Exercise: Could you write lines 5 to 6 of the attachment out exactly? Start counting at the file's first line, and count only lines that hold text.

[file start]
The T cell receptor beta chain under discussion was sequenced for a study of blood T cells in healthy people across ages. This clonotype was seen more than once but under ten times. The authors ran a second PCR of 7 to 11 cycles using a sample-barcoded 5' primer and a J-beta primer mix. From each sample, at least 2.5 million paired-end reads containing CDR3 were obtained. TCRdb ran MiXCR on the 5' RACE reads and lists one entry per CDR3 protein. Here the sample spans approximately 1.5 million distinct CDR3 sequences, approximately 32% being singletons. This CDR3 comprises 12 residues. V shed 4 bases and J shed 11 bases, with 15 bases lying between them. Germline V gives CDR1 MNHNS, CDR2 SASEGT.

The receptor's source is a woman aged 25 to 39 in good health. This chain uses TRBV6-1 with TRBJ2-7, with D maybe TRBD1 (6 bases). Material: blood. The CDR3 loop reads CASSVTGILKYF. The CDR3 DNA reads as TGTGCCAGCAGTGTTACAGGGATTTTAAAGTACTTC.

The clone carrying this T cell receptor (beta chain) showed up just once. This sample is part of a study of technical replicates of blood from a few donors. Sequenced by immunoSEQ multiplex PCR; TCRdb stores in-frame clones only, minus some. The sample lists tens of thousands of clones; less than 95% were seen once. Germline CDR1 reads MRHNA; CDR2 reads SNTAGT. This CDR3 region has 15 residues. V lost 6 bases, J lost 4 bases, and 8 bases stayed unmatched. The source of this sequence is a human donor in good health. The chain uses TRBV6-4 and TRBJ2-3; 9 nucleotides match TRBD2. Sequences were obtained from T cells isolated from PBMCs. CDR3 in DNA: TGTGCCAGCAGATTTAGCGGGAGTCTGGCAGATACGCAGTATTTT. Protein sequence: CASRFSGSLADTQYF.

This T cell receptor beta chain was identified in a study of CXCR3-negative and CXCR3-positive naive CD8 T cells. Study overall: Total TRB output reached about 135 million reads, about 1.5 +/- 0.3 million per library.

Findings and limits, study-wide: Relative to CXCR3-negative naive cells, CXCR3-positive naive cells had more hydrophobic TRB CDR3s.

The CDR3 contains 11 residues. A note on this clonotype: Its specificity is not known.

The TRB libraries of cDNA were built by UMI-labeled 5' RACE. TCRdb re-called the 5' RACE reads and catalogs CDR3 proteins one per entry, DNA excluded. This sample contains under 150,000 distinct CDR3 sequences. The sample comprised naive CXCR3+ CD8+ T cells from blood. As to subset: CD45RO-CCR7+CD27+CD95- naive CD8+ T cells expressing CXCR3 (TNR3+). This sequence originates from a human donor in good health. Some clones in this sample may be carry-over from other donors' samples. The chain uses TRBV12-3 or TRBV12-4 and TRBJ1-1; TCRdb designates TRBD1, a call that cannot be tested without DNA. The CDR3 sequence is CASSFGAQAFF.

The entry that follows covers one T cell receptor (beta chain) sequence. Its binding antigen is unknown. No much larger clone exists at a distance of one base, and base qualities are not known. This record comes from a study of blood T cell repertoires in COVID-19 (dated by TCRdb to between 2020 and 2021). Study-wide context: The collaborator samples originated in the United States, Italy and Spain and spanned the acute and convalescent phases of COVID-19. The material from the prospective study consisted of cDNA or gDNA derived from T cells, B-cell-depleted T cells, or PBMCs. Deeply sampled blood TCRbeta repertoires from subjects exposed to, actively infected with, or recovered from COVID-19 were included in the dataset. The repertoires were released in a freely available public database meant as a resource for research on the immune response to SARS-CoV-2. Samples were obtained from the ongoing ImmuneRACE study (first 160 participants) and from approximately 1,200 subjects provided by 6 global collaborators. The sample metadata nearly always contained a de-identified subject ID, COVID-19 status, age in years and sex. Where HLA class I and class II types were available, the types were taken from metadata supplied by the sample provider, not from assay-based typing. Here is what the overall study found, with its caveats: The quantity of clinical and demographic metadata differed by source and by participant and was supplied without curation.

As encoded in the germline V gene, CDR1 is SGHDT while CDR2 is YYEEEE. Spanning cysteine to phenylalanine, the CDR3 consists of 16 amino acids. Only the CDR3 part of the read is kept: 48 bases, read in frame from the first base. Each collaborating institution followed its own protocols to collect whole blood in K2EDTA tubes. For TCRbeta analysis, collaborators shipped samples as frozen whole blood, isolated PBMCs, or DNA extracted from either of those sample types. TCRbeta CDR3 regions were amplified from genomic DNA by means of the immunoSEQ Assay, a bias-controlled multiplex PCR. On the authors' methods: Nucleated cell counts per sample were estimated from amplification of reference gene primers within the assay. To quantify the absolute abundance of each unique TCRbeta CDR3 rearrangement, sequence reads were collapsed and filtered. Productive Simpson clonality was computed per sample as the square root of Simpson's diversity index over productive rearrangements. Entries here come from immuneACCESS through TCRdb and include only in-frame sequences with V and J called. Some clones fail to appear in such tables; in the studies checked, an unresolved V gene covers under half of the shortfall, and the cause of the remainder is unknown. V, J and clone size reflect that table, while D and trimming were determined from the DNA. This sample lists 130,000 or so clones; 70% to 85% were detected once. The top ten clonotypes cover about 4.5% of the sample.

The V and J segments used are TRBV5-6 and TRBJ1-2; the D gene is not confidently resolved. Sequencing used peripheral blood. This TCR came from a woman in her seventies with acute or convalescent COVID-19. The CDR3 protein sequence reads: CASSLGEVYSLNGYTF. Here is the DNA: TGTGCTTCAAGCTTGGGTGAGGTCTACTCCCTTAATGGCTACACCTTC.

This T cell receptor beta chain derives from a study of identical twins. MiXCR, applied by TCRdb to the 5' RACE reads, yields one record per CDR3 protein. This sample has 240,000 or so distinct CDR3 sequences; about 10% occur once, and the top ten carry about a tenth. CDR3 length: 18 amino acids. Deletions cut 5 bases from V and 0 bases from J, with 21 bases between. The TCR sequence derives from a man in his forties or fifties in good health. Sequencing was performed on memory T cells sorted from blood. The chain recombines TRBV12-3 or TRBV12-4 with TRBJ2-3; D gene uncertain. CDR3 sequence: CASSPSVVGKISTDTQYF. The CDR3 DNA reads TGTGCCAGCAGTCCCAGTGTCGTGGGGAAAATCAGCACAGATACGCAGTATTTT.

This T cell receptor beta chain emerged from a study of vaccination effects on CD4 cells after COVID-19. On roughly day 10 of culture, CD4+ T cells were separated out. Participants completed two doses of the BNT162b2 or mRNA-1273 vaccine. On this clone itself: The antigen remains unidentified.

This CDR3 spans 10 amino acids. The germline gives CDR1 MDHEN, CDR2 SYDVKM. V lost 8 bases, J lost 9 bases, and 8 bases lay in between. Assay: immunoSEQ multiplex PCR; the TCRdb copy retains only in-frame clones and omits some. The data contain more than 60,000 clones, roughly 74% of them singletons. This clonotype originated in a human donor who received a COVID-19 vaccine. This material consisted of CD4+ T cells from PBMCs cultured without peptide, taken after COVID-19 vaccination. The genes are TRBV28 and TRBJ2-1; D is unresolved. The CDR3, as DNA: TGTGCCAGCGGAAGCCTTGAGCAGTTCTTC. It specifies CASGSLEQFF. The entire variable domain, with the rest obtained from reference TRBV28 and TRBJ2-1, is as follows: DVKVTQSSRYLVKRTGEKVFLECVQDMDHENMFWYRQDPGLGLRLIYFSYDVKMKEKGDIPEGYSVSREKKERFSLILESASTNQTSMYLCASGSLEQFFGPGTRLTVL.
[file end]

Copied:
Findings and limits, study-wide: Relative to CXCR3-negative naive cells, CXCR3-positive naive cells had more hydrophobic TRB CDR3s.

The CDR3 contains 11 residues. A note on this clonotype: Its specificity is not known.